Drop anchor into the sea of now through mindfulness and the senses.
Busy mind. Tired body. Feeling unfocused and sometimes overwhelmed. Sound familiar?
Our busy lifestyles and overstimulating environment mean that we’re always on the go and there’s always something to do – there’s precious little time just to slow down and be.
There’s a saying oft used in yoga: Where your attention goes your energy flows.
If your attention is flitting around all over the place between past, present & future; getting lost in the past; fretting about the future; or judging and wanting to change what’s going on now, then your energy is going to feel diffuse and scattered – no wonder you’re tired and feeling confused!
But you don’t have to feel lost and out of control.
I’d like to remind you that we all have five things which are always available to us to bring us home; to drop anchor into the sea of now.
Rested? Pondered over a cup of tea? Stared out of the window to watch the clouds? Stood and listened to birdsong? Went for a walk with no aim in particular – just for the love of it? Sat and let your feelings come and go with no judgement?
Recently? Not in ages? Never?!
If this isn’t something you regularly do, I’m not judging you! I know how difficult it can feel to pack into your days all the activities you need and want to do – let alone finding time to do nothing!
But … this do-nothing-in-particular time is actually really important.
And the fact it is usually overlooked and not allowed in our lives is contributing to the high levels of stress and anxiety as well as fatigue and niggly illnesses in modern life.
Why? Because rest is essential to bring our bodies and minds back into balance.
It brings our bodies out of the stress response which modern-day life puts us into, and into the relaxation response where our body can rest, digest and heal. Rest balances the nervous system and soothes the mind. Read more…
I’m on a mission. To raise awareness of the trait of high sensitivity. To empower and inspire highly sensitive people.
15-20% of the population has a nervous system which is more finely tuned to the environment & stimuli. Amongst other things we tend to be very aware of the subtleties in the environment; we pick up on other people’s moods; we need quiet-time on very busy days.
There’s nothing wrong with HSPs. It’s not a syndrome or a condition to be cured or managed.
The way I see it, some people have brown hair others blond. Some people have blue eyes, others brown. Some people have a highly sensitive nervous system, others don’t.
But because we live in a noisy, over-stimulating world we HSPs often feel anxious and stressed and overwhelmed because our nervous system reaches saturation point long before non-HSPs.
So I’m on a mission to help HSPs take care of themselves in order to thrive. Read more…
Busy, busy, busy. Are you addicted to busy? Out here, there and everywhere? Do you ever allow yourself time to rest?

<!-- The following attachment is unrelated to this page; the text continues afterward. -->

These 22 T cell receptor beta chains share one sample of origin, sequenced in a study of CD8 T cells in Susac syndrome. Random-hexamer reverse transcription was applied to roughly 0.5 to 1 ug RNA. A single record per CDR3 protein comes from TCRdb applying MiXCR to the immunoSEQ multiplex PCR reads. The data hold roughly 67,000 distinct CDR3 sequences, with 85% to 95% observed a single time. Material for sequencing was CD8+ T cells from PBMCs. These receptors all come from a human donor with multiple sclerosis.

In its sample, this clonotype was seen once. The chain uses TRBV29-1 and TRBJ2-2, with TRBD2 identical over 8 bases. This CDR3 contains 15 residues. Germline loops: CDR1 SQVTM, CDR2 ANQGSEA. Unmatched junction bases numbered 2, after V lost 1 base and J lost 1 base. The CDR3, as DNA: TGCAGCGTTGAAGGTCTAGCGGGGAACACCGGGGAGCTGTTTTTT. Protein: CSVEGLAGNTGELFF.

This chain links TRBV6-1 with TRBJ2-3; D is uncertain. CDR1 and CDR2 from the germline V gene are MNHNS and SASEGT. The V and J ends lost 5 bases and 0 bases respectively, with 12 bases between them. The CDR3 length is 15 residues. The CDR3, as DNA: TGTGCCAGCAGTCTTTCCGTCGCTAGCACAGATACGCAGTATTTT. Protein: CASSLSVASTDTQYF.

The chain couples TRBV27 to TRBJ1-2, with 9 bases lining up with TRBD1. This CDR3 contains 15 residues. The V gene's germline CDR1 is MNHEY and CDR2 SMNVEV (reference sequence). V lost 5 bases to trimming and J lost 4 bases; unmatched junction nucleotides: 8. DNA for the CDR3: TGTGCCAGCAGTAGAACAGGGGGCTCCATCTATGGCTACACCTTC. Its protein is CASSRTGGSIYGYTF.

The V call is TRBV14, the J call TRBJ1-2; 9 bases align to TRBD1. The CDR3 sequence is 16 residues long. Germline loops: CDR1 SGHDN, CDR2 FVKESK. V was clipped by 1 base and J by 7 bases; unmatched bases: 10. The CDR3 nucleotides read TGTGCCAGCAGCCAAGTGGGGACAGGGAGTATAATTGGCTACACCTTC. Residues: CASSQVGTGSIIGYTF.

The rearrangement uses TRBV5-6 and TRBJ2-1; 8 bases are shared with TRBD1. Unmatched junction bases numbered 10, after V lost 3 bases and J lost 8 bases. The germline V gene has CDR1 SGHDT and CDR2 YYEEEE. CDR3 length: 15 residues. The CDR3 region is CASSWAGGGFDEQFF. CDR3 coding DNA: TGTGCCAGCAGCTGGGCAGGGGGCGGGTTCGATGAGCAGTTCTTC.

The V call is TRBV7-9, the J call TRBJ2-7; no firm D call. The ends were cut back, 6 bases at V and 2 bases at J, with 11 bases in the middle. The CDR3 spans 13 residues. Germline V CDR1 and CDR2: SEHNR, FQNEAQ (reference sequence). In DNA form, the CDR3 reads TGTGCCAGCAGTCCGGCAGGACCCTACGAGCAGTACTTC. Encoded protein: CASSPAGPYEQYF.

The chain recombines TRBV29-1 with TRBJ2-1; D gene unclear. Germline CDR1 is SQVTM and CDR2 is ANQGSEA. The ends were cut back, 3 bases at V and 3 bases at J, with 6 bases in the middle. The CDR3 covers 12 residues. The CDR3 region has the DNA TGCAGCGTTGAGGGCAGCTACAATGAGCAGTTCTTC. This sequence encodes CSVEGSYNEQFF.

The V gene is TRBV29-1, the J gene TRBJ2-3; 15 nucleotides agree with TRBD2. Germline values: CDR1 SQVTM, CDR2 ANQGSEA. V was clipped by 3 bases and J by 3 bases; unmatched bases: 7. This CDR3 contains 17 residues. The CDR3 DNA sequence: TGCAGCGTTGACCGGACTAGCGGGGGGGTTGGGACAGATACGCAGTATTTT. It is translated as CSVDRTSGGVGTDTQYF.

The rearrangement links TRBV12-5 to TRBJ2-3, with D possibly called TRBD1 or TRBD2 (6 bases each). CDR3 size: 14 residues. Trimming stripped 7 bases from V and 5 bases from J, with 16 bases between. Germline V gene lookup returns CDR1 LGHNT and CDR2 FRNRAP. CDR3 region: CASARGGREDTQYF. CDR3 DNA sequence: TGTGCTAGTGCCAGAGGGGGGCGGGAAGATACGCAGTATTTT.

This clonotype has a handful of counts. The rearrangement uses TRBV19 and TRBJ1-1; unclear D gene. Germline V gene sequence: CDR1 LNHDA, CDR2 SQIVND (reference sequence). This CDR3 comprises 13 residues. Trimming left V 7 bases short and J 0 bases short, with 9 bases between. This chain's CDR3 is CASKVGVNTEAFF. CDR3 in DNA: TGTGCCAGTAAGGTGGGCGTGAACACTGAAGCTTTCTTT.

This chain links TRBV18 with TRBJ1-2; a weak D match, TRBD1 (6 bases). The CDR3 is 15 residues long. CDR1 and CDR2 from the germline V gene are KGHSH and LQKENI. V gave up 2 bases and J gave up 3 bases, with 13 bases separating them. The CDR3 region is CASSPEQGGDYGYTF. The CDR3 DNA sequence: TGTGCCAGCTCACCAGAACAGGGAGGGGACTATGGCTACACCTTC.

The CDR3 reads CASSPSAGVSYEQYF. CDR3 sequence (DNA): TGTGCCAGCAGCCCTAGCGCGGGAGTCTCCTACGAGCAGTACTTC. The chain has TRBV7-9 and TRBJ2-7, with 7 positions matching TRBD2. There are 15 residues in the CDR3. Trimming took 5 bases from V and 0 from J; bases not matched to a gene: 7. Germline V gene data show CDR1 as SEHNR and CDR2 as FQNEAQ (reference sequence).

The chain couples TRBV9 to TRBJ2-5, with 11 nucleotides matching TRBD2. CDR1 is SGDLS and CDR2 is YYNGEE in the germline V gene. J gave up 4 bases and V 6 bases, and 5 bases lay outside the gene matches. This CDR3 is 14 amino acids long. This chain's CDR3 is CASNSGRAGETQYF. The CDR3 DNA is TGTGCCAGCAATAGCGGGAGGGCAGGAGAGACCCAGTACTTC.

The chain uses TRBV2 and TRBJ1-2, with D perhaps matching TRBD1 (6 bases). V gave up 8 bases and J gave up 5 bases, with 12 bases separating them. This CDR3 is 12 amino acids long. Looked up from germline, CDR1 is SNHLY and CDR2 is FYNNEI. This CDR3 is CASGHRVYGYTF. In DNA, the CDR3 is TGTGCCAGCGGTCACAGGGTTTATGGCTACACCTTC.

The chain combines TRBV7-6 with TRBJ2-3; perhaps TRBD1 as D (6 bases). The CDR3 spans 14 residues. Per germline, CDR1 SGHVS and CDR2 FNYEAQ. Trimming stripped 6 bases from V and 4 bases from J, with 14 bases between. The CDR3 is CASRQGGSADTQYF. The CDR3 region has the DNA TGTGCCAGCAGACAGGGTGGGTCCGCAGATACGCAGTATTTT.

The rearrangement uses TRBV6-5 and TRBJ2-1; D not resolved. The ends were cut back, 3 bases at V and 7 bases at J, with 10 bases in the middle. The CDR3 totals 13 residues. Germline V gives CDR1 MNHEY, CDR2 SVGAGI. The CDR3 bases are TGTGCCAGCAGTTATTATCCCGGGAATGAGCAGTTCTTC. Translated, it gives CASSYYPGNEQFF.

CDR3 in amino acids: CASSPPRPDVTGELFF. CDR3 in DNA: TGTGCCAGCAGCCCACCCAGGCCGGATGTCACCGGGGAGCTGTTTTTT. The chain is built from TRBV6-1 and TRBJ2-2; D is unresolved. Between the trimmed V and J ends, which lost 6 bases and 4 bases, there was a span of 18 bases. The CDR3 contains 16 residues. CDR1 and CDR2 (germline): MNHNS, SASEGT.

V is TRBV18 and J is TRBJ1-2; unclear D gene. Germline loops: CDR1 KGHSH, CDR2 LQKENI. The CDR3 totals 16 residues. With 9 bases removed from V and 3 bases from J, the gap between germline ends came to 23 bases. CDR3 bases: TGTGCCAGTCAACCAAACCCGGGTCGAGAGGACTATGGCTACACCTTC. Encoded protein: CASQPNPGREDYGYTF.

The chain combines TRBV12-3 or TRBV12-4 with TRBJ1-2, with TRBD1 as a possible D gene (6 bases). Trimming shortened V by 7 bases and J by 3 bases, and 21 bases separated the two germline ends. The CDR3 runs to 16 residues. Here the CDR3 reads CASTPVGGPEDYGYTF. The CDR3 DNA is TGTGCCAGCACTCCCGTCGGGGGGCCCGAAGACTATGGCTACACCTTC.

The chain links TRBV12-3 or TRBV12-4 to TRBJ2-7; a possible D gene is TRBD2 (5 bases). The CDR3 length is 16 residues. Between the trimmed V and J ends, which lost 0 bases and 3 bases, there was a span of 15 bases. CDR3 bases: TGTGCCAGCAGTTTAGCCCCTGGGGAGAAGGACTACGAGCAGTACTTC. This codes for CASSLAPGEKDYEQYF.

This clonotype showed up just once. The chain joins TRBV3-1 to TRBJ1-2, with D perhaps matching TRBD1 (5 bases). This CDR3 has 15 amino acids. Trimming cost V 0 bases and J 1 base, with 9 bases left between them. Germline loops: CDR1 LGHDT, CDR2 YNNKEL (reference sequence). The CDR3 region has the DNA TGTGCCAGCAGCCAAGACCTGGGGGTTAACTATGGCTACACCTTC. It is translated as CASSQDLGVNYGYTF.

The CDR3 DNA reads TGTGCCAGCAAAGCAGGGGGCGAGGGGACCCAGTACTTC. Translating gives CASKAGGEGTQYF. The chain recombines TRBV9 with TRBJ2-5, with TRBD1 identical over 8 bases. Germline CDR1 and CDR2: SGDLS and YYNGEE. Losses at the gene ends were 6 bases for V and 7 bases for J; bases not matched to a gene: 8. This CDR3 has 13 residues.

Or, maybe it’s an internalised feeling of busy that you can’t stop, you can’t slow down. A feeling of over-stimulation from all the thoughts and feelings and images and memories and plans.
That’s the busy that gets me. Take my sensitive easily aroused nervous system taking everything in from my environment and processing it all, and add to it all the thinking and feeling and, blimey, do I need some quiet-time!
Trouble is that quiet-time can become another opportunity for your mind to work on the to-do list can’t it?
You’re tense. Overwhelmed. You can’t think straight. You don’t know where to begin. You’re feeling irritable, frustrated – angry with yourself and the world! Tense jaw, shoulders and you’re barely breathing. You can’t focus.
Your life is out of balance. You need this to change.
I know how you feel, I’ve suffered from stress in the past myself and a tendency to anxiety is ongoing for me. Read more…
Someone recently asked me, “how do you shake off the guilt when you stop and relax”?
A very good question that got me thinking…
I’d posted a message on my Facebook page from Action for Happiness “Stop the Glorification of Busy” with the advice “It’s OK to give yourself permission to stop and do nothing. In fact it’s ESSENTIAL for your physical, emotional, mental and spiritual wellbeing. So go on … be a radical and give yourself time just to be…”
But yes, it’s one thing having time to relax, it’s quite another allowing yourself to relax isn’t it? Read more…
So, I’ve been rather confused about yoga and my place in the world as a yoga teacher of late.
Increasingly, yoga seems to be about challenging poses, contortions, arm balances, headstands and pushing through your fears – at least that’s how it’s represented and how many teachers teach it.
But to me, practising yoga has always been about “stilling the thought waves of the mind” (as Patanjali, the sage behind the ancient Yoga Sutras states). A practice of becoming aware and alive to the subtleties of my body, emotions and mind and to connect to my inner self and inner peace. Read more…